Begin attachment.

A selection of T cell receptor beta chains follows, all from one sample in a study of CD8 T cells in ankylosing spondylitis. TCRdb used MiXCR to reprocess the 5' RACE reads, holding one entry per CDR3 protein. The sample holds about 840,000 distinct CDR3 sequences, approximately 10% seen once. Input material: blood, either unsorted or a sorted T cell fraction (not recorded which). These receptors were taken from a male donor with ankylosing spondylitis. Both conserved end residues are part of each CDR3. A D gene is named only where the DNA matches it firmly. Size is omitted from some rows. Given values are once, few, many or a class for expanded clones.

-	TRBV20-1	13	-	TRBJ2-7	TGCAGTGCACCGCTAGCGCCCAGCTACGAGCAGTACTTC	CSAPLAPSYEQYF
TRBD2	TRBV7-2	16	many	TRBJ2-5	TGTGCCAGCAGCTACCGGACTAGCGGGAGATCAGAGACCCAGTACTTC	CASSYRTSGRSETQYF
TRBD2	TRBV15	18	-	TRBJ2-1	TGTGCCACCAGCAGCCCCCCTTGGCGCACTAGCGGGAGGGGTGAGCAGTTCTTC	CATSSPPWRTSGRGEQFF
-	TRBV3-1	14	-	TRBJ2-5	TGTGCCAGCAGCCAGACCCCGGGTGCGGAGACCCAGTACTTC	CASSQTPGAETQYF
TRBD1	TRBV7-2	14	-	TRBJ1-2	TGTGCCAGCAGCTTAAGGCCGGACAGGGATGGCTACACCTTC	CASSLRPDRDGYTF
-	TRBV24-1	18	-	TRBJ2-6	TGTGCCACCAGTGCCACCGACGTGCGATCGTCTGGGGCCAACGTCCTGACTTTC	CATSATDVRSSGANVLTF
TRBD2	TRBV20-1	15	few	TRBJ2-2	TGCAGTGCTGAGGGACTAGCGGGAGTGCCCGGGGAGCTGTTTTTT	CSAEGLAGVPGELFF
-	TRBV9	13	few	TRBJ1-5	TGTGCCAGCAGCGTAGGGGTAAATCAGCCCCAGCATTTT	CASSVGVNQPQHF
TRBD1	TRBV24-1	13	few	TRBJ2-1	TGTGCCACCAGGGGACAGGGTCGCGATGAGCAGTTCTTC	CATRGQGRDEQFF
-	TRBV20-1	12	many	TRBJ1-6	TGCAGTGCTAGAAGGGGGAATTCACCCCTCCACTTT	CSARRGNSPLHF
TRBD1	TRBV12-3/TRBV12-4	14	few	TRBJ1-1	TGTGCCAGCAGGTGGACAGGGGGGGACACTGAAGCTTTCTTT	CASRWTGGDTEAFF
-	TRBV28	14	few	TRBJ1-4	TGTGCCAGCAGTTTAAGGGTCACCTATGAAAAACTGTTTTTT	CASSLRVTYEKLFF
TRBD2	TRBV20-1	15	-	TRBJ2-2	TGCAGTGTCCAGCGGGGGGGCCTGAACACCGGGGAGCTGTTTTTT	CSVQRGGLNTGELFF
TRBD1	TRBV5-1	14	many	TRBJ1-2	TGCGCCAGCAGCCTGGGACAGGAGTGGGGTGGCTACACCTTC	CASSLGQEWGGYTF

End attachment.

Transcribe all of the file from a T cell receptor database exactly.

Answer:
A selection of T cell receptor beta chains follows, all from one sample in a study of CD8 T cells in ankylosing spondylitis. TCRdb used MiXCR to reprocess the 5' RACE reads, holding one entry per CDR3 protein. The sample holds about 840,000 distinct CDR3 sequences, approximately 10% seen once. Input material: blood, either unsorted or a sorted T cell fraction (not recorded which). These receptors were taken from a male donor with ankylosing spondylitis. Both conserved end residues are part of each CDR3. A D gene is named only where the DNA matches it firmly. Size is omitted from some rows. Given values are once, few, many or a class for expanded clones.

-	TRBV20-1	13	-	TRBJ2-7	TGCAGTGCACCGCTAGCGCCCAGCTACGAGCAGTACTTC	CSAPLAPSYEQYF
TRBD2	TRBV7-2	16	many	TRBJ2-5	TGTGCCAGCAGCTACCGGACTAGCGGGAGATCAGAGACCCAGTACTTC	CASSYRTSGRSETQYF
TRBD2	TRBV15	18	-	TRBJ2-1	TGTGCCACCAGCAGCCCCCCTTGGCGCACTAGCGGGAGGGGTGAGCAGTTCTTC	CATSSPPWRTSGRGEQFF
-	TRBV3-1	14	-	TRBJ2-5	TGTGCCAGCAGCCAGACCCCGGGTGCGGAGACCCAGTACTTC	CASSQTPGAETQYF
TRBD1	TRBV7-2	14	-	TRBJ1-2	TGTGCCAGCAGCTTAAGGCCGGACAGGGATGGCTACACCTTC	CASSLRPDRDGYTF
-	TRBV24-1	18	-	TRBJ2-6	TGTGCCACCAGTGCCACCGACGTGCGATCGTCTGGGGCCAACGTCCTGACTTTC	CATSATDVRSSGANVLTF
TRBD2	TRBV20-1	15	few	TRBJ2-2	TGCAGTGCTGAGGGACTAGCGGGAGTGCCCGGGGAGCTGTTTTTT	CSAEGLAGVPGELFF
-	TRBV9	13	few	TRBJ1-5	TGTGCCAGCAGCGTAGGGGTAAATCAGCCCCAGCATTTT	CASSVGVNQPQHF
TRBD1	TRBV24-1	13	few	TRBJ2-1	TGTGCCACCAGGGGACAGGGTCGCGATGAGCAGTTCTTC	CATRGQGRDEQFF
-	TRBV20-1	12	many	TRBJ1-6	TGCAGTGCTAGAAGGGGGAATTCACCCCTCCACTTT	CSARRGNSPLHF
TRBD1	TRBV12-3/TRBV12-4	14	few	TRBJ1-1	TGTGCCAGCAGGTGGACAGGGGGGGACACTGAAGCTTTCTTT	CASRWTGGDTEAFF
-	TRBV28	14	few	TRBJ1-4	TGTGCCAGCAGTTTAAGGGTCACCTATGAAAAACTGTTTTTT	CASSLRVTYEKLFF
TRBD2	TRBV20-1	15	-	TRBJ2-2	TGCAGTGTCCAGCGGGGGGGCCTGAACACCGGGGAGCTGTTTTTT	CSVQRGGLNTGELFF
TRBD1	TRBV5-1	14	many	TRBJ1-2	TGCGCCAGCAGCCTGGGACAGGAGTGGGGTGGCTACACCTTC	CASSLGQEWGGYTF